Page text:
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Effort to take big-money out of government being led by grassroots group

Mitch Reynolds



State has passed 78 measures, while another 19 are on ballot

Little-noticed ballot measures in some Wisconsin communities on election day could lead to a Constitutional Amendment.

At least that’s what those at the group, United to Amend, are hoping.

The grassroots group is behind the movement to amend the U.S. Constitution to blunt some of the effect of money in politics, by establishing that rights in the Constitution extend to people only, and spending money is not a protected form of speech.  They are essential changes, says organizer, George Penn.

“They’re needed in order for us to reform a political system that is owned and funded by big money and, therefore, our representatives don’t represent us,” Penn said. “Both liberals and conservatives understand we need to reform the political, money-spending system if we want to get our democracy returned.”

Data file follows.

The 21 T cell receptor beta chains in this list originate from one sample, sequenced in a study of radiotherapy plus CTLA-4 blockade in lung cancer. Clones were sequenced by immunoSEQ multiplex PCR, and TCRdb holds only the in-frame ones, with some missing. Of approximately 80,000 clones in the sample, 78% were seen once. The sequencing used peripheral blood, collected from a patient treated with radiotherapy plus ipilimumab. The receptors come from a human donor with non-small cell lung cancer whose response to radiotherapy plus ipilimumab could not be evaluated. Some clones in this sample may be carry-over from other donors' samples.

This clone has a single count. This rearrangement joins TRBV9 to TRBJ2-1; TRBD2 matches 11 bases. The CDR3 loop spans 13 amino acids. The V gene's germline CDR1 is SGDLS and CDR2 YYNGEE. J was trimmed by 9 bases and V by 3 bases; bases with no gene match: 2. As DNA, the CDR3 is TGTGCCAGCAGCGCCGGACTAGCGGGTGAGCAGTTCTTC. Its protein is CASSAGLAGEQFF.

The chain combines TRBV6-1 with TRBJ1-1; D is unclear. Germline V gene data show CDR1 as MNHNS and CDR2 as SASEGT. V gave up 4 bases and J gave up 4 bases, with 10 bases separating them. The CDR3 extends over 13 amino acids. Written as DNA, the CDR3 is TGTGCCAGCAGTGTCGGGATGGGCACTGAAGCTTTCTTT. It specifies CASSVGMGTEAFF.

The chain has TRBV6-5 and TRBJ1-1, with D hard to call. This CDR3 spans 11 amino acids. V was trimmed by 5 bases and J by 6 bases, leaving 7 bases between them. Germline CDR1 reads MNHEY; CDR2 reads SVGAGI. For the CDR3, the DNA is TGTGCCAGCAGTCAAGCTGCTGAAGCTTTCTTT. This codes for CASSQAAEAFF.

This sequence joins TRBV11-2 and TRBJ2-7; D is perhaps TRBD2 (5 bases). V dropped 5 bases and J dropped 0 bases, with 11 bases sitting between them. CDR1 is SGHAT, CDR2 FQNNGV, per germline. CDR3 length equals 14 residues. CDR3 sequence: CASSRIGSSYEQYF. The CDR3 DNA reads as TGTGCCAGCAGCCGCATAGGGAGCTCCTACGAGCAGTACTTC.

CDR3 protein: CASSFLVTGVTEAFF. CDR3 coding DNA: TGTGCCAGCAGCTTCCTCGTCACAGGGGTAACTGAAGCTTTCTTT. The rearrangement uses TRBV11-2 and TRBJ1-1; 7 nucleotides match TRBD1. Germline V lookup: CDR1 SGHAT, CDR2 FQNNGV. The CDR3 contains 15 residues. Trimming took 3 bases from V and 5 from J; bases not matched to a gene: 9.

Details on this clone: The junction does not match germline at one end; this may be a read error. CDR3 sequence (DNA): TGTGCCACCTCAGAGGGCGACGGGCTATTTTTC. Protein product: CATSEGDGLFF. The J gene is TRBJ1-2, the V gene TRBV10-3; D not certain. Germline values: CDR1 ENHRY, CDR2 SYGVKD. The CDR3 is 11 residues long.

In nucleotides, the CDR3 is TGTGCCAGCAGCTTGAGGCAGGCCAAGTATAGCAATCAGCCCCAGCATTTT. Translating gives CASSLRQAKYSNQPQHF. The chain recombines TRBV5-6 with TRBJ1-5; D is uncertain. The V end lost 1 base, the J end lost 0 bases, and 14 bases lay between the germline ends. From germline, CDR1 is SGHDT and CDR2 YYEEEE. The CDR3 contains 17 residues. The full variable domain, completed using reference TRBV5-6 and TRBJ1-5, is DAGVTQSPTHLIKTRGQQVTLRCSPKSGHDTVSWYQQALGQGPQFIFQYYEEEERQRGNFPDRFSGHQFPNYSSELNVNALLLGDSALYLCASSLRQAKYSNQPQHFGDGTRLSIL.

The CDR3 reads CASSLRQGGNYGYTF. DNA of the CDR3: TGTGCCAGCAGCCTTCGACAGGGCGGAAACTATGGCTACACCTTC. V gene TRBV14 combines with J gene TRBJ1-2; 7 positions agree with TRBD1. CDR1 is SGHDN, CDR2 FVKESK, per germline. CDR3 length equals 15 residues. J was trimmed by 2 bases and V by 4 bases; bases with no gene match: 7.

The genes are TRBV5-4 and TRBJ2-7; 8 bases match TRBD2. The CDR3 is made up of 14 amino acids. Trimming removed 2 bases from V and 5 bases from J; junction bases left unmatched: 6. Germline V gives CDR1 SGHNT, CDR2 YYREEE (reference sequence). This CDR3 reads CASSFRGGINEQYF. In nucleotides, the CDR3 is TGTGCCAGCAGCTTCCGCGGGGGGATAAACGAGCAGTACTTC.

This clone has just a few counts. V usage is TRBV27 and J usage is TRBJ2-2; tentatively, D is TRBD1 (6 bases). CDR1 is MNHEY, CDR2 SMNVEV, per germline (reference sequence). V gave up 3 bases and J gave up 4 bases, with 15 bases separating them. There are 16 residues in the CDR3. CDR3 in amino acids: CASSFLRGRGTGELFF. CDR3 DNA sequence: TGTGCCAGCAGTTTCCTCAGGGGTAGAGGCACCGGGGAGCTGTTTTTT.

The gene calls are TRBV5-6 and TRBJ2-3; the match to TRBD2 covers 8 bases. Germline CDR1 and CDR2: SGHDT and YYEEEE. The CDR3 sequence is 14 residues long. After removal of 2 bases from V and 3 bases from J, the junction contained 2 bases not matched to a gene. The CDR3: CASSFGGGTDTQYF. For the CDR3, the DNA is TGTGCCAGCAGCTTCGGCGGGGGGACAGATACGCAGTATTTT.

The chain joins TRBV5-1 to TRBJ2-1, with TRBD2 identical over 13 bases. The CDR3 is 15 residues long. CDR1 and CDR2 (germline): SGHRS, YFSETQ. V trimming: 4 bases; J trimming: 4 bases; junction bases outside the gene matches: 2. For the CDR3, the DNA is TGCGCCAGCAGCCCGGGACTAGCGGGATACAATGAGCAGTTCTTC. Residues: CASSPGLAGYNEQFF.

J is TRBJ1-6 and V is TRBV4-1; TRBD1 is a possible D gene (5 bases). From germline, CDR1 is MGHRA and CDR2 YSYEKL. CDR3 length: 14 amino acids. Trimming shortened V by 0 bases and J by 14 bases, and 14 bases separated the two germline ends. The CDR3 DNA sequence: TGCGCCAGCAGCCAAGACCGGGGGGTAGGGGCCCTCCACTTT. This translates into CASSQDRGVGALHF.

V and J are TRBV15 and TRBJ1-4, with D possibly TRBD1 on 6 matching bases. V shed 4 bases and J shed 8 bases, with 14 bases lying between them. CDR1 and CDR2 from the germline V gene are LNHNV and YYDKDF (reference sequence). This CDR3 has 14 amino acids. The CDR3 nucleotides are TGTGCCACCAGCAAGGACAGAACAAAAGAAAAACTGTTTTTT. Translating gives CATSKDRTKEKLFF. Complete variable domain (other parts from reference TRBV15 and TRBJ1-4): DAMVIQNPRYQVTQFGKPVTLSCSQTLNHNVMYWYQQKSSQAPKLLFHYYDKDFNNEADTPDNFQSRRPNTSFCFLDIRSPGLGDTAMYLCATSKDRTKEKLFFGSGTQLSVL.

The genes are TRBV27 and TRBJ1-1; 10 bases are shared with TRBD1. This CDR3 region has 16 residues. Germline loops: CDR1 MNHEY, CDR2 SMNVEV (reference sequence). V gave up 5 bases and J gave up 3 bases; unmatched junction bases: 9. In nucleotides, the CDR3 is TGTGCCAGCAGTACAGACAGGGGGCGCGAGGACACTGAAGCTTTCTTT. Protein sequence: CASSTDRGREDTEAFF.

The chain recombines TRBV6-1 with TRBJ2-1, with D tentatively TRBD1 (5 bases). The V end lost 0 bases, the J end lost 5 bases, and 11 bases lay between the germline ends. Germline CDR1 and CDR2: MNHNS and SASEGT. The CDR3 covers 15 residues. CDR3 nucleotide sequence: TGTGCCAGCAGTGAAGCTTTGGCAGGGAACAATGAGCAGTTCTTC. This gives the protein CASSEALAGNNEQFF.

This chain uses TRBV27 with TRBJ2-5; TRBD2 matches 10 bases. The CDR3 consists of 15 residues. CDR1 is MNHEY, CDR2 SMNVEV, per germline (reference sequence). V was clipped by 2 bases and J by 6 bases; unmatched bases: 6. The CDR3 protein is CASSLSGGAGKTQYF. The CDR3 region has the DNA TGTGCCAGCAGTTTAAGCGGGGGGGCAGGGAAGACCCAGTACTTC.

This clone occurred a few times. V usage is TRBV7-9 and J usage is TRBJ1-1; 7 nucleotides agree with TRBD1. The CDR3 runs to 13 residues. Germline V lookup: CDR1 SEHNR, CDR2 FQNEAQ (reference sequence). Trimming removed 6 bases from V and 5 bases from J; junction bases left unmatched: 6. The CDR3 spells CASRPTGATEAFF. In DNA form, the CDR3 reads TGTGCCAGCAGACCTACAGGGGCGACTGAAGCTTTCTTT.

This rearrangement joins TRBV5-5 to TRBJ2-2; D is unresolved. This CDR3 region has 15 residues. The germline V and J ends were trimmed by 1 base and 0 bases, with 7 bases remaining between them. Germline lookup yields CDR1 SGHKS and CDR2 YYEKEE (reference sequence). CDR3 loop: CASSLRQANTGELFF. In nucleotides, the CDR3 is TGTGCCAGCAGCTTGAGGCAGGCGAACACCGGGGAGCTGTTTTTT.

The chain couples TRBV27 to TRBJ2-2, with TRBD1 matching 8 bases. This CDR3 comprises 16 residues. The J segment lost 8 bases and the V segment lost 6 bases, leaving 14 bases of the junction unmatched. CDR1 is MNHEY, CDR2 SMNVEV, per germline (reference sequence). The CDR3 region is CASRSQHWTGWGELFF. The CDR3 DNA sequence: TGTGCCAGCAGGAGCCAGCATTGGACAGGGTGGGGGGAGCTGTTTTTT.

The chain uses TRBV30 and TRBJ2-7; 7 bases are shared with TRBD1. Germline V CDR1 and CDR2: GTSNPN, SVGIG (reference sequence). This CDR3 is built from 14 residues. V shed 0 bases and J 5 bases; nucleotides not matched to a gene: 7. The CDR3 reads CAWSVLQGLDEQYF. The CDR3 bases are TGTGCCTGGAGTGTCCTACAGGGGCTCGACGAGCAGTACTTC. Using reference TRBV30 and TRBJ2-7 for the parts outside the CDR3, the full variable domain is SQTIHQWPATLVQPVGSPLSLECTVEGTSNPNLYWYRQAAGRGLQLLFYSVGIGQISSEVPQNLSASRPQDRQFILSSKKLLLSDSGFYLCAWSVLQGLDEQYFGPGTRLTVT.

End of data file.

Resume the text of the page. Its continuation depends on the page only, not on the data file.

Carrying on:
There are 19 communities in Wisconsin with referendums referencing the changes on the ballot in November – 78 have already passed such a measure in Wisconsin and more than 700 nationwide.

Penn says the movement has momentum despite the push back from other forces.

“The forces are big money and politics and politicians that don’t want to reform,” he said. “These are surmountable but immense forces, but we will fight them.”

Penn says all that’s required for success is a little excitement, a little organizing and plenty of volunteers.

“We need to find those people who are excitable,” Penn said. “We need a small fraction of citizens who are patriotic enough to say, ‘I’ve had enough, we need to do this reform, I’m going to get involved.'”


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